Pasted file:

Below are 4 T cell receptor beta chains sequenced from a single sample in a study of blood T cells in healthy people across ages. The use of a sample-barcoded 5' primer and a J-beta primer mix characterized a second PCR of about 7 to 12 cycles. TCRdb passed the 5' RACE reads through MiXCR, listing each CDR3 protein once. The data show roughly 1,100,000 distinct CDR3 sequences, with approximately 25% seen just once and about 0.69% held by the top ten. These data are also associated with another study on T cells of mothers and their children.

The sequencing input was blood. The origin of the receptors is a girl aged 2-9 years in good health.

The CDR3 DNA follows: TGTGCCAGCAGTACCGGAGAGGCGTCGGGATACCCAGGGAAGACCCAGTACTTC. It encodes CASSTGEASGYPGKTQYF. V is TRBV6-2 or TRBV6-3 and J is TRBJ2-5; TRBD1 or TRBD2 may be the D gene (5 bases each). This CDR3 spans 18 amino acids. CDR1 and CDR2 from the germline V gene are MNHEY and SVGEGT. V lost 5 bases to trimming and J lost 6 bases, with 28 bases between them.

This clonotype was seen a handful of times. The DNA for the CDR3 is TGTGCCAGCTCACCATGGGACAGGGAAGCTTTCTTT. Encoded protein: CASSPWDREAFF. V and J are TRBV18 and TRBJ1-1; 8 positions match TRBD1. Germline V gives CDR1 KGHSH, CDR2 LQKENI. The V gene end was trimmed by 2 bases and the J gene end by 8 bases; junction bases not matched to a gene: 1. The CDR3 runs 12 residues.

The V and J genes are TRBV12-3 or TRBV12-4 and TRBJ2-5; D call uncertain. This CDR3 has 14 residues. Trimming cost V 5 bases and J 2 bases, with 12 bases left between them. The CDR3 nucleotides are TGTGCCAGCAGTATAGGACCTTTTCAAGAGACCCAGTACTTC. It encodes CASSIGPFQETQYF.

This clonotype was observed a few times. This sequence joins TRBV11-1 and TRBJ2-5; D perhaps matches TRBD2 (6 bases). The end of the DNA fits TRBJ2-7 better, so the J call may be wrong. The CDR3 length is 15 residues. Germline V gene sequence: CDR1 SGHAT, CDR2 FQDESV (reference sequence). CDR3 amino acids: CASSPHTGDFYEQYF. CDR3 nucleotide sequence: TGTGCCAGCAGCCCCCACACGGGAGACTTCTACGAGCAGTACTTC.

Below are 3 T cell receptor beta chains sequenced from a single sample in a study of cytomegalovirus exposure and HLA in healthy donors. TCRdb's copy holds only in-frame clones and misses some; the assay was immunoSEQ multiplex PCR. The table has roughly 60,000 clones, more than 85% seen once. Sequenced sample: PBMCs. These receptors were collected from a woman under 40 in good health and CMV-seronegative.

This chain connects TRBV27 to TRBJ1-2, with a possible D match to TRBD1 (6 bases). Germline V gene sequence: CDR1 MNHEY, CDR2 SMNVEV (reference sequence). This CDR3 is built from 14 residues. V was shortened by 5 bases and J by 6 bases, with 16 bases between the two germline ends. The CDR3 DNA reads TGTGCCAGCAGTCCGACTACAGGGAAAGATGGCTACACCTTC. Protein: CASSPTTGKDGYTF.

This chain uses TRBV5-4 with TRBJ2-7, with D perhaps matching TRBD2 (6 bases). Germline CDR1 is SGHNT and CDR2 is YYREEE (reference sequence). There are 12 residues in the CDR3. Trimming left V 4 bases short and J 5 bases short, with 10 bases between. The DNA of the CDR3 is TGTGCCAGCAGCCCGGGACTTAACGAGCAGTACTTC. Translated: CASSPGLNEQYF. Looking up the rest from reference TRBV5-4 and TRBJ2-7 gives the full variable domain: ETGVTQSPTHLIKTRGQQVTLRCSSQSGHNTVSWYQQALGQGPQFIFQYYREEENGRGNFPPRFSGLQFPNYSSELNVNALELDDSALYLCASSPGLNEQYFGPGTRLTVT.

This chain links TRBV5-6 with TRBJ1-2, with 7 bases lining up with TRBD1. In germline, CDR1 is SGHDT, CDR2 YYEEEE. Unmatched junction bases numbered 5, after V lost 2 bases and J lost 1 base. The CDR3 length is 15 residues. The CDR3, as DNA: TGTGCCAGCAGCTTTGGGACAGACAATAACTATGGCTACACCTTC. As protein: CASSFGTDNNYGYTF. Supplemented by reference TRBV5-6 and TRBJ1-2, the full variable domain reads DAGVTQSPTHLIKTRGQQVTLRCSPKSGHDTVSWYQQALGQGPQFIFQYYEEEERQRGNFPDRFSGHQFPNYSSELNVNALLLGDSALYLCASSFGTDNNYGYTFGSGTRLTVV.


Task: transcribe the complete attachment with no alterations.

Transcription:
Below are 4 T cell receptor beta chains sequenced from a single sample in a study of blood T cells in healthy people across ages. The use of a sample-barcoded 5' primer and a J-beta primer mix characterized a second PCR of about 7 to 12 cycles. TCRdb passed the 5' RACE reads through MiXCR, listing each CDR3 protein once. The data show roughly 1,100,000 distinct CDR3 sequences, with approximately 25% seen just once and about 0.69% held by the top ten. These data are also associated with another study on T cells of mothers and their children.

The sequencing input was blood. The origin of the receptors is a girl aged 2-9 years in good health.

The CDR3 DNA follows: TGTGCCAGCAGTACCGGAGAGGCGTCGGGATACCCAGGGAAGACCCAGTACTTC. It encodes CASSTGEASGYPGKTQYF. V is TRBV6-2 or TRBV6-3 and J is TRBJ2-5; TRBD1 or TRBD2 may be the D gene (5 bases each). This CDR3 spans 18 amino acids. CDR1 and CDR2 from the germline V gene are MNHEY and SVGEGT. V lost 5 bases to trimming and J lost 6 bases, with 28 bases between them.

This clonotype was seen a handful of times. The DNA for the CDR3 is TGTGCCAGCTCACCATGGGACAGGGAAGCTTTCTTT. Encoded protein: CASSPWDREAFF. V and J are TRBV18 and TRBJ1-1; 8 positions match TRBD1. Germline V gives CDR1 KGHSH, CDR2 LQKENI. The V gene end was trimmed by 2 bases and the J gene end by 8 bases; junction bases not matched to a gene: 1. The CDR3 runs 12 residues.

The V and J genes are TRBV12-3 or TRBV12-4 and TRBJ2-5; D call uncertain. This CDR3 has 14 residues. Trimming cost V 5 bases and J 2 bases, with 12 bases left between them. The CDR3 nucleotides are TGTGCCAGCAGTATAGGACCTTTTCAAGAGACCCAGTACTTC. It encodes CASSIGPFQETQYF.

This clonotype was observed a few times. This sequence joins TRBV11-1 and TRBJ2-5; D perhaps matches TRBD2 (6 bases). The end of the DNA fits TRBJ2-7 better, so the J call may be wrong. The CDR3 length is 15 residues. Germline V gene sequence: CDR1 SGHAT, CDR2 FQDESV (reference sequence). CDR3 amino acids: CASSPHTGDFYEQYF. CDR3 nucleotide sequence: TGTGCCAGCAGCCCCCACACGGGAGACTTCTACGAGCAGTACTTC.

Below are 3 T cell receptor beta chains sequenced from a single sample in a study of cytomegalovirus exposure and HLA in healthy donors. TCRdb's copy holds only in-frame clones and misses some; the assay was immunoSEQ multiplex PCR. The table has roughly 60,000 clones, more than 85% seen once. Sequenced sample: PBMCs. These receptors were collected from a woman under 40 in good health and CMV-seronegative.

This chain connects TRBV27 to TRBJ1-2, with a possible D match to TRBD1 (6 bases). Germline V gene sequence: CDR1 MNHEY, CDR2 SMNVEV (reference sequence). This CDR3 is built from 14 residues. V was shortened by 5 bases and J by 6 bases, with 16 bases between the two germline ends. The CDR3 DNA reads TGTGCCAGCAGTCCGACTACAGGGAAAGATGGCTACACCTTC. Protein: CASSPTTGKDGYTF.

This chain uses TRBV5-4 with TRBJ2-7, with D perhaps matching TRBD2 (6 bases). Germline CDR1 is SGHNT and CDR2 is YYREEE (reference sequence). There are 12 residues in the CDR3. Trimming left V 4 bases short and J 5 bases short, with 10 bases between. The DNA of the CDR3 is TGTGCCAGCAGCCCGGGACTTAACGAGCAGTACTTC. Translated: CASSPGLNEQYF. Looking up the rest from reference TRBV5-4 and TRBJ2-7 gives the full variable domain: ETGVTQSPTHLIKTRGQQVTLRCSSQSGHNTVSWYQQALGQGPQFIFQYYREEENGRGNFPPRFSGLQFPNYSSELNVNALELDDSALYLCASSPGLNEQYFGPGTRLTVT.

This chain links TRBV5-6 with TRBJ1-2, with 7 bases lining up with TRBD1. In germline, CDR1 is SGHDT, CDR2 YYEEEE. Unmatched junction bases numbered 5, after V lost 2 bases and J lost 1 base. The CDR3 length is 15 residues. The CDR3, as DNA: TGTGCCAGCAGCTTTGGGACAGACAATAACTATGGCTACACCTTC. As protein: CASSFGTDNNYGYTF. Supplemented by reference TRBV5-6 and TRBJ1-2, the full variable domain reads DAGVTQSPTHLIKTRGQQVTLRCSPKSGHDTVSWYQQALGQGPQFIFQYYEEEERQRGNFPDRFSGHQFPNYSSELNVNALLLGDSALYLCASSFGTDNNYGYTFGSGTRLTVV.